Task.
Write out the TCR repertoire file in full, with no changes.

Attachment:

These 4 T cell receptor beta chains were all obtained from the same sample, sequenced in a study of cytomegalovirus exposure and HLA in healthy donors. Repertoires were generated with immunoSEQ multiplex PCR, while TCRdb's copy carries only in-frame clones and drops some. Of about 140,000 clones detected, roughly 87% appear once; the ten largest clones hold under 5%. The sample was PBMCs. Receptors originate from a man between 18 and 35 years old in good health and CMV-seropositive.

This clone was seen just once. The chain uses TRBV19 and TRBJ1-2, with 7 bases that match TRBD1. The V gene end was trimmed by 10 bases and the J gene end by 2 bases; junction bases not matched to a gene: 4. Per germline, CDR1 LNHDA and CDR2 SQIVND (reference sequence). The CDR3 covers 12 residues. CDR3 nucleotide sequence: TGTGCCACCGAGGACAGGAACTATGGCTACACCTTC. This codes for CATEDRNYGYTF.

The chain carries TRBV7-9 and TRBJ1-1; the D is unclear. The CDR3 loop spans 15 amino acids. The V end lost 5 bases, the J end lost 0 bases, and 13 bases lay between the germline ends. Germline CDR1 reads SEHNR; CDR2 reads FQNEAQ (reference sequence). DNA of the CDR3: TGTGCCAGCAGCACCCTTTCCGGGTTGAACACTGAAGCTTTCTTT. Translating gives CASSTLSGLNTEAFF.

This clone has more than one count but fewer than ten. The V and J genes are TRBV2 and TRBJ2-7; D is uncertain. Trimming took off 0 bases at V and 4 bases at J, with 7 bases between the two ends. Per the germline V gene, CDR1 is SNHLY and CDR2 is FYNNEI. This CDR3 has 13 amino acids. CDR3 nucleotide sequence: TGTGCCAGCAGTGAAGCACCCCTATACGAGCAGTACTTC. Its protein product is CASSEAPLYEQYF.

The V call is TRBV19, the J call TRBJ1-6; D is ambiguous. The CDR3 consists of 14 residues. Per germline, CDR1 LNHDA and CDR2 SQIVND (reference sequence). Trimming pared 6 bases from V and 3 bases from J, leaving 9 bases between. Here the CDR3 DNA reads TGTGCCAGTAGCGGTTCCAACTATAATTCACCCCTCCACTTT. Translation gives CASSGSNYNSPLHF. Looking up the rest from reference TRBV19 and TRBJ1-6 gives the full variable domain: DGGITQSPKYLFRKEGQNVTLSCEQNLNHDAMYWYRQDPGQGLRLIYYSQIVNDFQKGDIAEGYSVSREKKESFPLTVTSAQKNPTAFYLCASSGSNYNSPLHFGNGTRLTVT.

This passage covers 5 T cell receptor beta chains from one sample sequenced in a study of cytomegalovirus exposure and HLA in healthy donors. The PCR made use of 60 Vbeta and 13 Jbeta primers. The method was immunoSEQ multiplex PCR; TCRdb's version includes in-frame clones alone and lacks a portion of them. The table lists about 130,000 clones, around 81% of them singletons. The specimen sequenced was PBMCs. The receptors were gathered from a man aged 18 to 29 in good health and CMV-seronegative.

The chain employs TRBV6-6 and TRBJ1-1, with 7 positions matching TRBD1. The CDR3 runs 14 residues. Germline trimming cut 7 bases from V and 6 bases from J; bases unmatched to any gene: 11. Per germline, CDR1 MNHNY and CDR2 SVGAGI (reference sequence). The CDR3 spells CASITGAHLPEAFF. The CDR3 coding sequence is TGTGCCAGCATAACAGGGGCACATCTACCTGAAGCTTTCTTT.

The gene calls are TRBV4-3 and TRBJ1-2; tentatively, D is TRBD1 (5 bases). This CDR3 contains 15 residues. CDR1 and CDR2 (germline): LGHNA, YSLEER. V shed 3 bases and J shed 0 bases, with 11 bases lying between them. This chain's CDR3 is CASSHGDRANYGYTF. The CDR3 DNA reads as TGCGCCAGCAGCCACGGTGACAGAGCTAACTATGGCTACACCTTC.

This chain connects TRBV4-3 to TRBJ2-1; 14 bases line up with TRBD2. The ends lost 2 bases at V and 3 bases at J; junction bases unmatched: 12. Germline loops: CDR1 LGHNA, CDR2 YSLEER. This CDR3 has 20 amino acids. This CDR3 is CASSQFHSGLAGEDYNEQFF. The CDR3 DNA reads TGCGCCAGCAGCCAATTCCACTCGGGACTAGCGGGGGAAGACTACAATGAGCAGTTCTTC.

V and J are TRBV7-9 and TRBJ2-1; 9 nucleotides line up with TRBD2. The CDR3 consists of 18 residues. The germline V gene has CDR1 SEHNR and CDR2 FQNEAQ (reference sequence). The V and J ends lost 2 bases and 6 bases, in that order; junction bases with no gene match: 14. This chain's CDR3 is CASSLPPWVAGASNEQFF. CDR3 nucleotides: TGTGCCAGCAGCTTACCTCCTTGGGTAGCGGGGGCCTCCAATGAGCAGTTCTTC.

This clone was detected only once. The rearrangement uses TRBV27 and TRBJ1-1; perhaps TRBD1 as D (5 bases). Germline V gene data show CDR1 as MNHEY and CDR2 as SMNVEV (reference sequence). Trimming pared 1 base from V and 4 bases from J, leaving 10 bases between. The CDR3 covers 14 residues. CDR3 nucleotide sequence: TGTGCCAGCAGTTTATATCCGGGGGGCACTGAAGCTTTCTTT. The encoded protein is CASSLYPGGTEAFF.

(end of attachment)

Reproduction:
These 4 T cell receptor beta chains were all obtained from the same sample, sequenced in a study of cytomegalovirus exposure and HLA in healthy donors. Repertoires were generated with immunoSEQ multiplex PCR, while TCRdb's copy carries only in-frame clones and drops some. Of about 140,000 clones detected, roughly 87% appear once; the ten largest clones hold under 5%. The sample was PBMCs. Receptors originate from a man between 18 and 35 years old in good health and CMV-seropositive.

This clone was seen just once. The chain uses TRBV19 and TRBJ1-2, with 7 bases that match TRBD1. The V gene end was trimmed by 10 bases and the J gene end by 2 bases; junction bases not matched to a gene: 4. Per germline, CDR1 LNHDA and CDR2 SQIVND (reference sequence). The CDR3 covers 12 residues. CDR3 nucleotide sequence: TGTGCCACCGAGGACAGGAACTATGGCTACACCTTC. This codes for CATEDRNYGYTF.

The chain carries TRBV7-9 and TRBJ1-1; the D is unclear. The CDR3 loop spans 15 amino acids. The V end lost 5 bases, the J end lost 0 bases, and 13 bases lay between the germline ends. Germline CDR1 reads SEHNR; CDR2 reads FQNEAQ (reference sequence). DNA of the CDR3: TGTGCCAGCAGCACCCTTTCCGGGTTGAACACTGAAGCTTTCTTT. Translating gives CASSTLSGLNTEAFF.

This clone has more than one count but fewer than ten. The V and J genes are TRBV2 and TRBJ2-7; D is uncertain. Trimming took off 0 bases at V and 4 bases at J, with 7 bases between the two ends. Per the germline V gene, CDR1 is SNHLY and CDR2 is FYNNEI. This CDR3 has 13 amino acids. CDR3 nucleotide sequence: TGTGCCAGCAGTGAAGCACCCCTATACGAGCAGTACTTC. Its protein product is CASSEAPLYEQYF.

The V call is TRBV19, the J call TRBJ1-6; D is ambiguous. The CDR3 consists of 14 residues. Per germline, CDR1 LNHDA and CDR2 SQIVND (reference sequence). Trimming pared 6 bases from V and 3 bases from J, leaving 9 bases between. Here the CDR3 DNA reads TGTGCCAGTAGCGGTTCCAACTATAATTCACCCCTCCACTTT. Translation gives CASSGSNYNSPLHF. Looking up the rest from reference TRBV19 and TRBJ1-6 gives the full variable domain: DGGITQSPKYLFRKEGQNVTLSCEQNLNHDAMYWYRQDPGQGLRLIYYSQIVNDFQKGDIAEGYSVSREKKESFPLTVTSAQKNPTAFYLCASSGSNYNSPLHFGNGTRLTVT.

This passage covers 5 T cell receptor beta chains from one sample sequenced in a study of cytomegalovirus exposure and HLA in healthy donors. The PCR made use of 60 Vbeta and 13 Jbeta primers. The method was immunoSEQ multiplex PCR; TCRdb's version includes in-frame clones alone and lacks a portion of them. The table lists about 130,000 clones, around 81% of them singletons. The specimen sequenced was PBMCs. The receptors were gathered from a man aged 18 to 29 in good health and CMV-seronegative.

The chain employs TRBV6-6 and TRBJ1-1, with 7 positions matching TRBD1. The CDR3 runs 14 residues. Germline trimming cut 7 bases from V and 6 bases from J; bases unmatched to any gene: 11. Per germline, CDR1 MNHNY and CDR2 SVGAGI (reference sequence). The CDR3 spells CASITGAHLPEAFF. The CDR3 coding sequence is TGTGCCAGCATAACAGGGGCACATCTACCTGAAGCTTTCTTT.

The gene calls are TRBV4-3 and TRBJ1-2; tentatively, D is TRBD1 (5 bases). This CDR3 contains 15 residues. CDR1 and CDR2 (germline): LGHNA, YSLEER. V shed 3 bases and J shed 0 bases, with 11 bases lying between them. This chain's CDR3 is CASSHGDRANYGYTF. The CDR3 DNA reads as TGCGCCAGCAGCCACGGTGACAGAGCTAACTATGGCTACACCTTC.

This chain connects TRBV4-3 to TRBJ2-1; 14 bases line up with TRBD2. The ends lost 2 bases at V and 3 bases at J; junction bases unmatched: 12. Germline loops: CDR1 LGHNA, CDR2 YSLEER. This CDR3 has 20 amino acids. This CDR3 is CASSQFHSGLAGEDYNEQFF. The CDR3 DNA reads TGCGCCAGCAGCCAATTCCACTCGGGACTAGCGGGGGAAGACTACAATGAGCAGTTCTTC.

V and J are TRBV7-9 and TRBJ2-1; 9 nucleotides line up with TRBD2. The CDR3 consists of 18 residues. The germline V gene has CDR1 SEHNR and CDR2 FQNEAQ (reference sequence). The V and J ends lost 2 bases and 6 bases, in that order; junction bases with no gene match: 14. This chain's CDR3 is CASSLPPWVAGASNEQFF. CDR3 nucleotides: TGTGCCAGCAGCTTACCTCCTTGGGTAGCGGGGGCCTCCAATGAGCAGTTCTTC.

This clone was detected only once. The rearrangement uses TRBV27 and TRBJ1-1; perhaps TRBD1 as D (5 bases). Germline V gene data show CDR1 as MNHEY and CDR2 as SMNVEV (reference sequence). Trimming pared 1 base from V and 4 bases from J, leaving 10 bases between. The CDR3 covers 14 residues. CDR3 nucleotide sequence: TGTGCCAGCAGTTTATATCCGGGGGGCACTGAAGCTTTCTTT. The encoded protein is CASSLYPGGTEAFF.